AAAGGGHHHHHHHH—eeeoooo, gag–cough, cough
Oh my Lord, I’m drinking grass! All I can taste is the raw kale–no sweet peaches, no tangy blueberries. Honey, I know, it needs some honey!!
Let’s just say that honey will not blend into something very cold, it stays a clumpy cold mass–so now I have a cup full of purple raw greens with a wad of honey hiding within.
Ok, I do see some potential here, but I’ve got to think this through— rather than just throwing any healthy thing in a cup thinking I can blend it up into a palatable concoction, there must be balance. Back to the grocery store I go. More fruits. Some Greek yogurt, some frozen yogurt, add some dashes of perhaps protein powder, this new rage of flax seed meal, some chai and gogi crap. I can do this.
I am now armed with an arsenal of “additives”–all in the name of health. Do you know what excessive fiber can do to your system if you are not use to such. Let’s just say it’s not pretty nor comfortable as a smoothie is pretty much cold raw fiber in a cup. And this is what I wanted?? Hummm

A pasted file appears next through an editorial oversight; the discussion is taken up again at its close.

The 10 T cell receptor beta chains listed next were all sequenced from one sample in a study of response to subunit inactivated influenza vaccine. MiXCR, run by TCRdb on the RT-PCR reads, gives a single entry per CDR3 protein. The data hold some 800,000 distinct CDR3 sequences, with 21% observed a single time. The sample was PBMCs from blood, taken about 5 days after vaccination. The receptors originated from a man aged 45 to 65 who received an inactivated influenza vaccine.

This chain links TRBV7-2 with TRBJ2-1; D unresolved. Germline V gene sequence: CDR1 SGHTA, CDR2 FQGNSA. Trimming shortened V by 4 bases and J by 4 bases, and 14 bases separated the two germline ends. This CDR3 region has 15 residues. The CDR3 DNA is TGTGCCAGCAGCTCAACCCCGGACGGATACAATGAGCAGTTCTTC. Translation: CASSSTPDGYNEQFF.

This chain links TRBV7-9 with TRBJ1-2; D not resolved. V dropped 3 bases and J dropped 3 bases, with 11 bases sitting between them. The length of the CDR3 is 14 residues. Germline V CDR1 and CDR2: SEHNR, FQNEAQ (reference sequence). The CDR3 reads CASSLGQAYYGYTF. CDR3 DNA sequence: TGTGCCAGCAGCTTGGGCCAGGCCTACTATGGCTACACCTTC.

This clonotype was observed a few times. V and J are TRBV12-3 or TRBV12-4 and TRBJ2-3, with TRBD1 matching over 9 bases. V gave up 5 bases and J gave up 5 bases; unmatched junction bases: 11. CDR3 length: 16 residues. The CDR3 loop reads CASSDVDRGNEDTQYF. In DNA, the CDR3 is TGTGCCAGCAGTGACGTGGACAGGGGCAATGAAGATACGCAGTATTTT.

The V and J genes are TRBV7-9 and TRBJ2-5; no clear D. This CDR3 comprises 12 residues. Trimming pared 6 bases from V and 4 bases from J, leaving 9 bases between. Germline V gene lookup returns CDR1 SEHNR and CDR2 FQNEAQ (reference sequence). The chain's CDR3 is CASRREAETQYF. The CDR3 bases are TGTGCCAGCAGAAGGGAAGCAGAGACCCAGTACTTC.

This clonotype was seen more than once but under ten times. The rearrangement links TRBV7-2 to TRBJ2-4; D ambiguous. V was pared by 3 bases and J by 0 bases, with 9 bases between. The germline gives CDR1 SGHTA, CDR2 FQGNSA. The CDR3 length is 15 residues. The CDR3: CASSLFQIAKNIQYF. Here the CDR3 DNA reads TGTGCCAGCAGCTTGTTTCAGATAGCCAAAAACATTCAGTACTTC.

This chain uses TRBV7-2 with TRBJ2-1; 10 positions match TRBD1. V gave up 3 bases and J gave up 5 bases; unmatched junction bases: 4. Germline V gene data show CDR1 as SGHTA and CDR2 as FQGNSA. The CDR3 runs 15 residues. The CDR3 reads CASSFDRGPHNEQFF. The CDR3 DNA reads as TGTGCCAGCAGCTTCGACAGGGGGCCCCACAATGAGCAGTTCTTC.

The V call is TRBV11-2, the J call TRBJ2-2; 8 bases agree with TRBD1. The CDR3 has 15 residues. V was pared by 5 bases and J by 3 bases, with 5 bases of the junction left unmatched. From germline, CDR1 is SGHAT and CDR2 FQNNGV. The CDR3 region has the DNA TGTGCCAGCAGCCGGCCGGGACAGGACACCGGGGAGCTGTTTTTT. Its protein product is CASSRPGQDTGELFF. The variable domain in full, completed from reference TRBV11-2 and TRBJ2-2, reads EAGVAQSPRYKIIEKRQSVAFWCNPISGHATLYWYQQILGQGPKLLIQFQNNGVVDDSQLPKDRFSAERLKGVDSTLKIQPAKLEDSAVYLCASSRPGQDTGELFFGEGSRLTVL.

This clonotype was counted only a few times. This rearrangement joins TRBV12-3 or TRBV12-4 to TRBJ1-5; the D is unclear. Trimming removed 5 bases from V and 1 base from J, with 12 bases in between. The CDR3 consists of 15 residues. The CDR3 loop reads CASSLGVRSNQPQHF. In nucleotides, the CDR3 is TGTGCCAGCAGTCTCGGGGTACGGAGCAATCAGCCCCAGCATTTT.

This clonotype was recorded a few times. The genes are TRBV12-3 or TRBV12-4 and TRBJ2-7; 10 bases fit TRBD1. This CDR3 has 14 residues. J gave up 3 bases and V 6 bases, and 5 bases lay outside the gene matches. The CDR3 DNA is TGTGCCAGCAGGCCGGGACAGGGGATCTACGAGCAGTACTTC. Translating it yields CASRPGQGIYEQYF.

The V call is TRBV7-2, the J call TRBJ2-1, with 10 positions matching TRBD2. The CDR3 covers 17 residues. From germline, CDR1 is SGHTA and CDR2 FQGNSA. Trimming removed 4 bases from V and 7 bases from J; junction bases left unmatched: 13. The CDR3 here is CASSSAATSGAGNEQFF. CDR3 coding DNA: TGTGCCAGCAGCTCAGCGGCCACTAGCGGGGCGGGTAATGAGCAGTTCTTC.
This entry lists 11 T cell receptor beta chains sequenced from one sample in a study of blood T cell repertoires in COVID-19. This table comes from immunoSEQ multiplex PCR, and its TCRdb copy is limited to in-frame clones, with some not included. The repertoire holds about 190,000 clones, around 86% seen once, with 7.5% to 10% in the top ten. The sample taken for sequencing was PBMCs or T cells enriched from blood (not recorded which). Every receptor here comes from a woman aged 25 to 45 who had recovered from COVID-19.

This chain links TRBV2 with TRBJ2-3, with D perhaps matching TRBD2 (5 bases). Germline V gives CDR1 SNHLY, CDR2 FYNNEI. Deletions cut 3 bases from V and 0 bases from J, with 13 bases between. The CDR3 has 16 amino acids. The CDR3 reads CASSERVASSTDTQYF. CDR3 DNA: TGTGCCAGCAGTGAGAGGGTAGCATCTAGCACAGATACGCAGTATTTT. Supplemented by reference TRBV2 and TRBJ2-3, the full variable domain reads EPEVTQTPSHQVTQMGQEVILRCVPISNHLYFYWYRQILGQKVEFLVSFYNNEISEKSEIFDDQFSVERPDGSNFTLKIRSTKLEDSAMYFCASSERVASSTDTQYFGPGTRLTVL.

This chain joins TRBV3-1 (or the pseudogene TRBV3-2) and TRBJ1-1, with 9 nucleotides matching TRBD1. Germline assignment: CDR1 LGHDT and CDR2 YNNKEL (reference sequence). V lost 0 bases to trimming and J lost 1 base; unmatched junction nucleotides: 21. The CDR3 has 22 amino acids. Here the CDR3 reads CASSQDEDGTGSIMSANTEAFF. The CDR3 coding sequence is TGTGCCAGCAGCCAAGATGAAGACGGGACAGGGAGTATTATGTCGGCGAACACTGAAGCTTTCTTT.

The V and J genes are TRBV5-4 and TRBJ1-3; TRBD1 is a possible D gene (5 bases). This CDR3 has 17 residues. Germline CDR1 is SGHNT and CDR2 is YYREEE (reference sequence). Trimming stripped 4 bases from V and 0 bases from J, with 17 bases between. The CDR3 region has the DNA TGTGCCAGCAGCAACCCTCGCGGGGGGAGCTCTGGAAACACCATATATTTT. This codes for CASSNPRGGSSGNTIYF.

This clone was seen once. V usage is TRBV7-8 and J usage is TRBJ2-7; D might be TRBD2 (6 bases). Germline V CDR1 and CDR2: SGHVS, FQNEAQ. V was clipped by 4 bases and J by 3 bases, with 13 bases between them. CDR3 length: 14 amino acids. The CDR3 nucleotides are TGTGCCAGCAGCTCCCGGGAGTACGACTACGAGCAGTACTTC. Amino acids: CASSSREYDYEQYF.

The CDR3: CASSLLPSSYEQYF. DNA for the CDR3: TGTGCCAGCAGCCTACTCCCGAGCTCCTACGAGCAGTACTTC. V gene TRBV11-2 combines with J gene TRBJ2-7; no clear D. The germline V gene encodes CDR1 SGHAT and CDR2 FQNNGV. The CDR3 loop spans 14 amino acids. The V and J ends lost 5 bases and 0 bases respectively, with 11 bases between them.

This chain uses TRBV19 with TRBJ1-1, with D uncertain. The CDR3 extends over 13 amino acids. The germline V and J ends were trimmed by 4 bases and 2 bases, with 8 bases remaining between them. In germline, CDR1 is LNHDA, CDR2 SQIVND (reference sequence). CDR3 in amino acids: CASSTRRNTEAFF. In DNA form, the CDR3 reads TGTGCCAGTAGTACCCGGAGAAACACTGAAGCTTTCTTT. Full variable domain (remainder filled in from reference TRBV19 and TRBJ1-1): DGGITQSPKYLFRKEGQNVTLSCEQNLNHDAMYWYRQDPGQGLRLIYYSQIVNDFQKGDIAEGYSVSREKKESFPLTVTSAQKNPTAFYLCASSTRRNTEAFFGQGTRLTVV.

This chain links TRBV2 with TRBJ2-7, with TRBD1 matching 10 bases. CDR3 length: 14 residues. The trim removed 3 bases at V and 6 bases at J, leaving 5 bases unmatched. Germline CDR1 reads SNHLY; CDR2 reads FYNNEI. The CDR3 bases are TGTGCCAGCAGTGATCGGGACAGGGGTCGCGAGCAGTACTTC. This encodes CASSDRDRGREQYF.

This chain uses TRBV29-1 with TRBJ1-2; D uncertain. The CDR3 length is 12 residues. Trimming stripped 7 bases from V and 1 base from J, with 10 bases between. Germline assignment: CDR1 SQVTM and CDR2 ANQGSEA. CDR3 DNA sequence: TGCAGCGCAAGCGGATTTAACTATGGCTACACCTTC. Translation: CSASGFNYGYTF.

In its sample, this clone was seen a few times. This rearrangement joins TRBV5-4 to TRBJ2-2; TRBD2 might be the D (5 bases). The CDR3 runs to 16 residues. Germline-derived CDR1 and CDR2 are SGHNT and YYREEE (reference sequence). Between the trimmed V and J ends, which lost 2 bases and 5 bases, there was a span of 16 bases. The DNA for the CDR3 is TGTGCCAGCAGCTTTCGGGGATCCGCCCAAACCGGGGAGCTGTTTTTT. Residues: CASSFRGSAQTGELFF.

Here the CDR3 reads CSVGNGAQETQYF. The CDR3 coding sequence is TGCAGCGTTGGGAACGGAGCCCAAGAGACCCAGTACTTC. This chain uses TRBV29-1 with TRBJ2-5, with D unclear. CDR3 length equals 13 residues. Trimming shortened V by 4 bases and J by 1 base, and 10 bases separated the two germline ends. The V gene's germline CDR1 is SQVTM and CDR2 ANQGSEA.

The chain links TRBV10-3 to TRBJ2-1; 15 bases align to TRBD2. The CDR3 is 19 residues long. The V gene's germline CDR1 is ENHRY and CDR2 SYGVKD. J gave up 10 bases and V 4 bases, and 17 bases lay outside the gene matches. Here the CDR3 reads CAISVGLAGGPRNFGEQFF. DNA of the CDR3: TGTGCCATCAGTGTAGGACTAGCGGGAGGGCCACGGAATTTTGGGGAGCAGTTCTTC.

Now on day 3 it’s gotten a tad better. Peaches, strawberries, a banana for texture and potassium, some Greek yogurt, a little coconut milk, cinnamon, a tad of honey—ZIP again, voila, pretty smoothie and one that is much more palatable. Next, blackberries, frozen peaches, pineapples, frozen yogurt, cinnamon, almond milk and a sprinkling of Qia—What in the heck is Qia?? Some sort of magical mix of super seeds—ZIP it up again and I now have a pretty crunchy smoothie. Hummm—I don’t like the seeds, I doubt my intestines like the seeds. No more seeds—